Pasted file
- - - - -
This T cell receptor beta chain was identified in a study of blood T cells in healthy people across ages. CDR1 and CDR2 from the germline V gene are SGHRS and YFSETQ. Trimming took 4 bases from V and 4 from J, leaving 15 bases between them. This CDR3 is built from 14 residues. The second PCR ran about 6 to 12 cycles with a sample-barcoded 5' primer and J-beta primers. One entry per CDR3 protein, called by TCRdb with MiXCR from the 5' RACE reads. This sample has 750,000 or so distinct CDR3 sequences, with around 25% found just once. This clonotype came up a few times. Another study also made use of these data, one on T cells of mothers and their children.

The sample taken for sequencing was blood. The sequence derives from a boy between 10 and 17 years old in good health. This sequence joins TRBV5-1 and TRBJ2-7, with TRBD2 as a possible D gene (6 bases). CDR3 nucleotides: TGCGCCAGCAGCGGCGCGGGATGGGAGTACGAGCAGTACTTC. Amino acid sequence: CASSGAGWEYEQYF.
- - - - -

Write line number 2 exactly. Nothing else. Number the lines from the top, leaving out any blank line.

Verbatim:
The sample taken for sequencing was blood. The sequence derives from a boy between 10 and 17 years old in good health. This sequence joins TRBV5-1 and TRBJ2-7, with TRBD2 as a possible D gene (6 bases). CDR3 nucleotides: TGCGCCAGCAGCGGCGCGGGATGGGAGTACGAGCAGTACTTC. Amino acid sequence: CASSGAGWEYEQYF.